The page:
Use binary assignment 1.

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design procedure
Design Procedure

Design Procedure for sequential circuit

  • The word description of the circuit behavior to get a state diagram;
  • State reduction if necessary;
  • Assign binary values to the states;
  • Obtain the binary-coded state table;
  • Choose the type of flip-flops;
  • Derive the simplified flip-flop input equations and output equations;
  • Draw the logic diagram;

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design of clocked sequential circuits
Design of Clocked Sequential Circuits
  • Example:

Detect 3 or more consecutive 1’s

1

0

S0/0

S1/ 0

0

0

1

0

S3/ 1

S2/ 0

1

1

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design of clocked sequential circuits1

1

0

S0/0

S1/ 0

0

0

1

0

S3/ 1

S2/ 0

1

1

Design of Clocked Sequential Circuits
  • Example:

Detect 3 or more consecutive 1’s

0 00

0 10

0 00

1 00

0 00

1 10

0 01

1 11

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design of clocked sequential circuits2
Design of Clocked Sequential Circuits
  • Example:

Detect 3 or more consecutive 1’s

Synthesis usingDFlip-Flops

0 00

0 10

0 00

1 00

0 00

1 10

0 01

1 11

A(t+1)=DA (A,B, x)

= ∑ (3, 5, 7)

B(t+1)=DB (A,B, x)

= ∑ (1, 5, 7)

y(A,B, x) = ∑ (6, 7)

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design of clocked sequential circuits with d f f
Design of Clocked Sequential Circuits with D F.F.
  • Example:

Detect 3 or more consecutive 1’s

Synthesis usingDFlip-Flops

DA (A,B, x) =∑ (3, 5, 7)

= A x + B x

DB (A,B, x) = ∑ (1, 5, 7)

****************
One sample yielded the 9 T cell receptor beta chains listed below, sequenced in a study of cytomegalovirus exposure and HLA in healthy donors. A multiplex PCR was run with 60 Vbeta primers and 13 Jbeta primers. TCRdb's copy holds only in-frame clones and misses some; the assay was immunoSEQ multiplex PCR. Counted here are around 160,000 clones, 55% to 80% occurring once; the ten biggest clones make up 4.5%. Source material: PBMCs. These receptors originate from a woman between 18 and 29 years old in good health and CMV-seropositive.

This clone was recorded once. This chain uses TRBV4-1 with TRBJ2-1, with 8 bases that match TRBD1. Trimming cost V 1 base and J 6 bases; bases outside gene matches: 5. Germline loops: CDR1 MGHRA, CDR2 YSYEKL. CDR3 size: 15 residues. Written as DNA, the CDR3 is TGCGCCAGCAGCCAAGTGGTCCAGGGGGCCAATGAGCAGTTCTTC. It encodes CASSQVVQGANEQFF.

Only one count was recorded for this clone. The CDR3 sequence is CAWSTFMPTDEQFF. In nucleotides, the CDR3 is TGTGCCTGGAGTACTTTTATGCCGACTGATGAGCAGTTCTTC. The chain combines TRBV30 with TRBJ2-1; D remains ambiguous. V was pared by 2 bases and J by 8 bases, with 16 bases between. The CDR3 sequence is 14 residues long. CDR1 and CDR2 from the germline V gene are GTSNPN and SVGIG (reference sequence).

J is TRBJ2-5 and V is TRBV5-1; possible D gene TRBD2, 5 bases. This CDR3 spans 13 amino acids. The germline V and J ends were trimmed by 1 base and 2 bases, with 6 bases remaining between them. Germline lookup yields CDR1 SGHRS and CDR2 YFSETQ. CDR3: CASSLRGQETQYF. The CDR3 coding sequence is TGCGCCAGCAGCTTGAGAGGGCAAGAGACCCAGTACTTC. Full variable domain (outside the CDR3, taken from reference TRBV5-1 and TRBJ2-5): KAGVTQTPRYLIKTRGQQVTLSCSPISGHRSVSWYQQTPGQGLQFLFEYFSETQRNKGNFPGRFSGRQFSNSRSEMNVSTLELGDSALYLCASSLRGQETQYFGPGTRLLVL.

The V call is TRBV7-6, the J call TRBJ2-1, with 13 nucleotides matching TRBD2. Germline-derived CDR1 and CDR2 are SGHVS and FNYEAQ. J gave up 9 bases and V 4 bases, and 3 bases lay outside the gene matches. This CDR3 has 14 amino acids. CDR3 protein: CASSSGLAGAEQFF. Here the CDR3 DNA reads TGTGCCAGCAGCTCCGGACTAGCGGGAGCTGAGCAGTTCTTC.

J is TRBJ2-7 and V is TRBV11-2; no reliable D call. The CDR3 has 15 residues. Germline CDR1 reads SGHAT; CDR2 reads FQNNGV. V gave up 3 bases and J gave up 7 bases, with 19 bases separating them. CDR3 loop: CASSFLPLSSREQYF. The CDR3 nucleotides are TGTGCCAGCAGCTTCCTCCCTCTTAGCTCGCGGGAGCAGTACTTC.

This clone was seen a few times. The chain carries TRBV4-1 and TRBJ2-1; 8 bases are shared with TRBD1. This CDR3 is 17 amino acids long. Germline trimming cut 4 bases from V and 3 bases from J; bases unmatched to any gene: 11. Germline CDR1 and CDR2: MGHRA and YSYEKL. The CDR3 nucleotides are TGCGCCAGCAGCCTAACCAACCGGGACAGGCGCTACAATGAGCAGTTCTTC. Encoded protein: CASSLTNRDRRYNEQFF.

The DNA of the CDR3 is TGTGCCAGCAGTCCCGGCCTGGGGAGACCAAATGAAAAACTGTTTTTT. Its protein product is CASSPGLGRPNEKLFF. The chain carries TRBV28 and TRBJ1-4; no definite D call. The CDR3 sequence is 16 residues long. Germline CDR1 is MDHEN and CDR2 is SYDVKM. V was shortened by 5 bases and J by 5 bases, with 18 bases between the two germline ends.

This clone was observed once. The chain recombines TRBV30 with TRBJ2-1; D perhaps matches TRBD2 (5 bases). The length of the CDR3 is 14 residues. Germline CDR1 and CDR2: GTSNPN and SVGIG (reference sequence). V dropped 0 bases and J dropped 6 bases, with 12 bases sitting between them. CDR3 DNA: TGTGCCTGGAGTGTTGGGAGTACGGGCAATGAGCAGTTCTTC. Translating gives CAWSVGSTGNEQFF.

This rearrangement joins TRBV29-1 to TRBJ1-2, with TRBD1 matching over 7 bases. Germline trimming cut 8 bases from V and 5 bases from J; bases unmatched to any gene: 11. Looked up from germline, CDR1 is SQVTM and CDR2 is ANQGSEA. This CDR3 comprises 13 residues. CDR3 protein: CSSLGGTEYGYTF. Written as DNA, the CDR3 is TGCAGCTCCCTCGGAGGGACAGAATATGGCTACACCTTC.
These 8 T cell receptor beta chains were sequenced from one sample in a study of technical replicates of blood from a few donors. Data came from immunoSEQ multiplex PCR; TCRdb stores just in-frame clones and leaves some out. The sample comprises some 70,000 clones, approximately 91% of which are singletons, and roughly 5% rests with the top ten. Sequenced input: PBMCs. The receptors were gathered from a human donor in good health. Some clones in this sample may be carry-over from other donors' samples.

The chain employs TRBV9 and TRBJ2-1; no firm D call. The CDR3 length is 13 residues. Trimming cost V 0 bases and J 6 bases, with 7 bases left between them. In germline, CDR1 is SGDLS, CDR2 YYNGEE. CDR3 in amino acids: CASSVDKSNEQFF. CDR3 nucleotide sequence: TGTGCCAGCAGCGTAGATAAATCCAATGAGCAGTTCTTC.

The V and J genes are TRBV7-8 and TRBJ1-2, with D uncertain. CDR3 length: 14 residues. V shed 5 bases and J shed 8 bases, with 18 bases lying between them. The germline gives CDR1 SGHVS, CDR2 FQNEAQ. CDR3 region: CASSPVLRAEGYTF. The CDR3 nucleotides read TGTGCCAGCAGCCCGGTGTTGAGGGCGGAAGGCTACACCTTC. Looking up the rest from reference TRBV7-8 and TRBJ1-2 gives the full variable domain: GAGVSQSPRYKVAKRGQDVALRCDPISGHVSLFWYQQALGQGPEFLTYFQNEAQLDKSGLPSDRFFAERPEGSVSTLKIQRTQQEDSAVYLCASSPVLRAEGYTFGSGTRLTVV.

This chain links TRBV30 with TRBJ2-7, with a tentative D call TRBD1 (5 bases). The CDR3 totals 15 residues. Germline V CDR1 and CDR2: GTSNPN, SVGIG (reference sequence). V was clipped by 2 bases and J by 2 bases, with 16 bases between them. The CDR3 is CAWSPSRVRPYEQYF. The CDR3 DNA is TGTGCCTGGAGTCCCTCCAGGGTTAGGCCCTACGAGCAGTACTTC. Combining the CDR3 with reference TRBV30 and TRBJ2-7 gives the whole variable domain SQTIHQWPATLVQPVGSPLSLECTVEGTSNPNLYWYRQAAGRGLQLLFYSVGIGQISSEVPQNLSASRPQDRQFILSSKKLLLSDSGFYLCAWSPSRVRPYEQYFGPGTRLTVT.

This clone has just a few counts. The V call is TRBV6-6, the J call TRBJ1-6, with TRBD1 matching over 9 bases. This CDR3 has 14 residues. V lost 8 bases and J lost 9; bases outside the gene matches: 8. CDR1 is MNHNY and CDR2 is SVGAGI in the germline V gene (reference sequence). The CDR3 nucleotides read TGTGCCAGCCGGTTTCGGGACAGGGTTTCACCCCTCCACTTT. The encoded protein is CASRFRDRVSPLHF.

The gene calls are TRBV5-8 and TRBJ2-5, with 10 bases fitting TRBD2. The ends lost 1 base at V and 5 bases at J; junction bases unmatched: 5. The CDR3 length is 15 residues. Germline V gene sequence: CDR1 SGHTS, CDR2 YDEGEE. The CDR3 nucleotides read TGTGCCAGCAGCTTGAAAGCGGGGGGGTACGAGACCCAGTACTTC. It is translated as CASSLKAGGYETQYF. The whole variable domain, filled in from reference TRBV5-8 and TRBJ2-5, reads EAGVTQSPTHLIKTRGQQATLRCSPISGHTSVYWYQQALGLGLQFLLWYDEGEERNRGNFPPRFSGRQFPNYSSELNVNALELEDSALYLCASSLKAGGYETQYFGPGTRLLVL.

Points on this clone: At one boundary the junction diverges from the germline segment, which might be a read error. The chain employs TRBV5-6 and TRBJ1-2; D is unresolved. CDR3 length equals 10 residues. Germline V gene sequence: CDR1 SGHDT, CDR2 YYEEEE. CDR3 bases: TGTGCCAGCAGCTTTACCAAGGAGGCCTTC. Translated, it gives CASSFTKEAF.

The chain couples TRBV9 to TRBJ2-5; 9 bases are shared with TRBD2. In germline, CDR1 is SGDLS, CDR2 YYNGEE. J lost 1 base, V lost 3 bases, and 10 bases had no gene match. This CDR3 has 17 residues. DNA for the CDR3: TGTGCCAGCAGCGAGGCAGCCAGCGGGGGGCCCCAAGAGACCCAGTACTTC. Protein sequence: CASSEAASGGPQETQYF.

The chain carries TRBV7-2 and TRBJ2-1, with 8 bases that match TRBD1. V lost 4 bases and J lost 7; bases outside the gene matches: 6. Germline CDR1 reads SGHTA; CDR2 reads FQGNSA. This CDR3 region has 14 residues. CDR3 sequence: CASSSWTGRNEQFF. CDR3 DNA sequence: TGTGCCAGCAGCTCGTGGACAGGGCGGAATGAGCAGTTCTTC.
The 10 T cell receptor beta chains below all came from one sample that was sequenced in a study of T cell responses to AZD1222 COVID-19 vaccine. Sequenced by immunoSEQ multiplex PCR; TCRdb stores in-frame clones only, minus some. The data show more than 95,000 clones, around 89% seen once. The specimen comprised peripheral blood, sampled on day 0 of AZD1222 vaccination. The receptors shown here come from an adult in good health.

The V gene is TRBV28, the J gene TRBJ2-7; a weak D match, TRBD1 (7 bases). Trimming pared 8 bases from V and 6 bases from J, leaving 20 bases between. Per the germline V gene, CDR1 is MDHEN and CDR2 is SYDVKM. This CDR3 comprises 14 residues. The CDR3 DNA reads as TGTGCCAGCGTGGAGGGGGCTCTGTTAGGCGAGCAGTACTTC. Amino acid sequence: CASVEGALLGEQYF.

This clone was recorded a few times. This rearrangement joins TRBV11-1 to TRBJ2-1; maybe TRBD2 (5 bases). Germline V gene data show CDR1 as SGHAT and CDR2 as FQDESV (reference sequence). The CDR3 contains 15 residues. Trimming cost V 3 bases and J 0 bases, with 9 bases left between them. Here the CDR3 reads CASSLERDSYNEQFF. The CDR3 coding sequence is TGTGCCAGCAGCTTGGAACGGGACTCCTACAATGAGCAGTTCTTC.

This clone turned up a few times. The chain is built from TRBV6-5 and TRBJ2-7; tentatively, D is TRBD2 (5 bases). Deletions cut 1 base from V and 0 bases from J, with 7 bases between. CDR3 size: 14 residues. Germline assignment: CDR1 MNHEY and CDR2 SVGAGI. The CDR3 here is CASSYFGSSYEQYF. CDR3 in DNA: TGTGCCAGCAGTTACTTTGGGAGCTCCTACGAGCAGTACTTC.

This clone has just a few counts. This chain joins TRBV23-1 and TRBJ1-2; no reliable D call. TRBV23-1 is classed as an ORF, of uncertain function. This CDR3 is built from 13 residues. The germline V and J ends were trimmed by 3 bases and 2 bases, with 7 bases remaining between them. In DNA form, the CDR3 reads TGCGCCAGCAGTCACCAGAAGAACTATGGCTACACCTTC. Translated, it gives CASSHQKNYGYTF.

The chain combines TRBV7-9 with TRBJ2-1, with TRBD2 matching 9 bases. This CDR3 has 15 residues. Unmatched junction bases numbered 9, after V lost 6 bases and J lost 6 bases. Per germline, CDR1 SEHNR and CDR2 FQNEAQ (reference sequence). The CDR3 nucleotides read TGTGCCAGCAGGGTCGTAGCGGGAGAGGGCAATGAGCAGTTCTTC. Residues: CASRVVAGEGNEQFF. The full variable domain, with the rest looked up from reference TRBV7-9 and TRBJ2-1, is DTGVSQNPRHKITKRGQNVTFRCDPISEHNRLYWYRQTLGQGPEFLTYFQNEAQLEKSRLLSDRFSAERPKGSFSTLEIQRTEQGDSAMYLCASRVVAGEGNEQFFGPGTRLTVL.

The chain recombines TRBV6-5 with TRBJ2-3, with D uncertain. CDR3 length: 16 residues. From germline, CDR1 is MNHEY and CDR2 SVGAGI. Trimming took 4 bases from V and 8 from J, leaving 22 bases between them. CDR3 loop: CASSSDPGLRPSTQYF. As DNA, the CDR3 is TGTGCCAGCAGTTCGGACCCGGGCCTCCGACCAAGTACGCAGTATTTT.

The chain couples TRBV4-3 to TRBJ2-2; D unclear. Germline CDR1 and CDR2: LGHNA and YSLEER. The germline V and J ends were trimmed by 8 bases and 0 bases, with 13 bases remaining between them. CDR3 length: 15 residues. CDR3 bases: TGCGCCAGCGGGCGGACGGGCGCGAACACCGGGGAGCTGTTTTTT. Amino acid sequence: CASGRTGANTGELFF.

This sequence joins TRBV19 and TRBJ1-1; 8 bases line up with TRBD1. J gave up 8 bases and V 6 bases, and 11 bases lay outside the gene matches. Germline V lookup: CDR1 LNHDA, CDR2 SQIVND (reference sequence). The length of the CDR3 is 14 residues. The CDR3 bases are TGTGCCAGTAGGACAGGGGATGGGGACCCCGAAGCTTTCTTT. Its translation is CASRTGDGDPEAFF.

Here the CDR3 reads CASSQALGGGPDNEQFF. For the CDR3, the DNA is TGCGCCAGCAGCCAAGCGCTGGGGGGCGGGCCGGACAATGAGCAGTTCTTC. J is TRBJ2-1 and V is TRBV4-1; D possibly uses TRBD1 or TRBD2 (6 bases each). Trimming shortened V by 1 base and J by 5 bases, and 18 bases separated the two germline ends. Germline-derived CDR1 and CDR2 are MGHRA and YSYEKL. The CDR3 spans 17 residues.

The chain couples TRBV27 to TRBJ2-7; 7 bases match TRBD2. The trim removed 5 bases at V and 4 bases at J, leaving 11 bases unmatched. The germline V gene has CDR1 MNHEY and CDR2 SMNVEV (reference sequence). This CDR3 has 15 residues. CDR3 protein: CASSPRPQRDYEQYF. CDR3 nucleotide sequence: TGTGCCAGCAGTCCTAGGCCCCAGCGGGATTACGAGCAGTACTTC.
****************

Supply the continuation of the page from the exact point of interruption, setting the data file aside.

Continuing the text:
= A x + B’ x

y(A,B, x) = ∑ (6, 7)

= A B

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design of clocked sequential circuits with d f f1
Design of Clocked Sequential Circuits with D F.F.
  • Example:

Detect 3 or more consecutive 1’s

Synthesis usingDFlip-Flops

DA = A x + B x

DB = A x + B’ x

y = A B

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flip flop excitation tables
Flip-Flop Excitation Tables

0 0 (No change)

0 1 (Reset)

0

1

0

1

0 x

1 x

x 1

x 0

1 0 (Set)

1 1 (Toggle)

0 1 (Reset)

1 1 (Toggle)

0 0 (No change)

1 0 (Set)

0

1

1

0

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design of clocked sequential circuits with jk f f
Design of Clocked Sequential Circuits with JK F.F.
  • Example:

Detect 3 or more consecutive 1’s

Synthesis usingJKF.F.

JA (A,B, x) = ∑ (3)

dJA (A,B, x) = ∑ (4,5,6,7)

KA (A,B, x) = ∑ (4, 6)

dKA (A,B, x) = ∑ (0,1,2,3)

JB (A,B, x) = ∑ (1, 5)

dJB (A,B, x) = ∑ (2,3,6,7)

KB (A,B, x) = ∑ (2, 3, 6)

dKB (A,B, x) = ∑ (0,1,4,5)

0 x

1 x

x 1

x 1

0 x

1 x

x 1

x 0

0 x

0 x

0 x

1 x

x 1

x 0

x 1

x 0

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design of clocked sequential circuits with jk f f1
Design of Clocked Sequential Circuits with JK F.F.
  • Example:

Detect 3 or more consecutive 1’s

Synthesis usingJKFlip-Flops

JA =B x KA =x’

JB =x KB =A’ + x’

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design of clocked sequential circuits with t f f
Design of Clocked Sequential Circuits with T F.F.
  • Example:

Detect 3 or more consecutive 1’s

Synthesis usingTFlip-Flops

0

1

1

1

0

1

1

0

0

0

0

1

1

0

1

0

TA (A,B, x) = ∑ (3, 4, 6)

TB (A,B, x) = ∑ (1, 2, 3, 5, 6)

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design of clocked sequential circuits with t f f1
Design of Clocked Sequential Circuits with T F.F.
  • Example:

Detect 3 or more consecutive 1’s

Synthesis usingTFlip-Flops

TA =A x’+A’ B x

TB =A’ B +B x